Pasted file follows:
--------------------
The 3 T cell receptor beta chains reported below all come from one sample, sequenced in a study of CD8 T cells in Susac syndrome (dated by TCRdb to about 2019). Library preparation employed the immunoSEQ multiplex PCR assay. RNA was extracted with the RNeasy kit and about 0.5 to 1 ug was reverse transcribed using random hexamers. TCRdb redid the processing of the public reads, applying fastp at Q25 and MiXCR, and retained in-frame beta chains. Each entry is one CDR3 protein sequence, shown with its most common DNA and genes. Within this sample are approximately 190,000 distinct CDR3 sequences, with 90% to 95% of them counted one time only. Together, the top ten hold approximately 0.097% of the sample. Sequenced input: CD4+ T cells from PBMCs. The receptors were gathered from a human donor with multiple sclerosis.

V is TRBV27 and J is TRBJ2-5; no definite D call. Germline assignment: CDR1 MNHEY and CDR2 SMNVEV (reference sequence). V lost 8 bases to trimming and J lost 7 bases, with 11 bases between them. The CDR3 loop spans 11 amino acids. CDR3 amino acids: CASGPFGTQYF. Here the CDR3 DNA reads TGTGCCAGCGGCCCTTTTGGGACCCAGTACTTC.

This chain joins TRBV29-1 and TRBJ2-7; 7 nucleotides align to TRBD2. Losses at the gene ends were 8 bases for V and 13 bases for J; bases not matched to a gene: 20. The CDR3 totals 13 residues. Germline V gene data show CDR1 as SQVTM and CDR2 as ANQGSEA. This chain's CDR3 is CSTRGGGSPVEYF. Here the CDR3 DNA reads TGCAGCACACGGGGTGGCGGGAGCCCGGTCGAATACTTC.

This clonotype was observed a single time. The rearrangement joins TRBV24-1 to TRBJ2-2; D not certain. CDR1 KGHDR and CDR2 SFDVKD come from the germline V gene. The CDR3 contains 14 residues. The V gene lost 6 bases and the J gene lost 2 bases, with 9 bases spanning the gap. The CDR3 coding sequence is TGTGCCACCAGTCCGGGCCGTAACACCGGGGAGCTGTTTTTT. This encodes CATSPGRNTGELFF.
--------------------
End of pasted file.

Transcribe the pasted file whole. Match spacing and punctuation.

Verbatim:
The 3 T cell receptor beta chains reported below all come from one sample, sequenced in a study of CD8 T cells in Susac syndrome (dated by TCRdb to about 2019). Library preparation employed the immunoSEQ multiplex PCR assay. RNA was extracted with the RNeasy kit and about 0.5 to 1 ug was reverse transcribed using random hexamers. TCRdb redid the processing of the public reads, applying fastp at Q25 and MiXCR, and retained in-frame beta chains. Each entry is one CDR3 protein sequence, shown with its most common DNA and genes. Within this sample are approximately 190,000 distinct CDR3 sequences, with 90% to 95% of them counted one time only. Together, the top ten hold approximately 0.097% of the sample. Sequenced input: CD4+ T cells from PBMCs. The receptors were gathered from a human donor with multiple sclerosis.

V is TRBV27 and J is TRBJ2-5; no definite D call. Germline assignment: CDR1 MNHEY and CDR2 SMNVEV (reference sequence). V lost 8 bases to trimming and J lost 7 bases, with 11 bases between them. The CDR3 loop spans 11 amino acids. CDR3 amino acids: CASGPFGTQYF. Here the CDR3 DNA reads TGTGCCAGCGGCCCTTTTGGGACCCAGTACTTC.

This chain joins TRBV29-1 and TRBJ2-7; 7 nucleotides align to TRBD2. Losses at the gene ends were 8 bases for V and 13 bases for J; bases not matched to a gene: 20. The CDR3 totals 13 residues. Germline V gene data show CDR1 as SQVTM and CDR2 as ANQGSEA. This chain's CDR3 is CSTRGGGSPVEYF. Here the CDR3 DNA reads TGCAGCACACGGGGTGGCGGGAGCCCGGTCGAATACTTC.

This clonotype was observed a single time. The rearrangement joins TRBV24-1 to TRBJ2-2; D not certain. CDR1 KGHDR and CDR2 SFDVKD come from the germline V gene. The CDR3 contains 14 residues. The V gene lost 6 bases and the J gene lost 2 bases, with 9 bases spanning the gap. The CDR3 coding sequence is TGTGCCACCAGTCCGGGCCGTAACACCGGGGAGCTGTTTTTT. This encodes CATSPGRNTGELFF.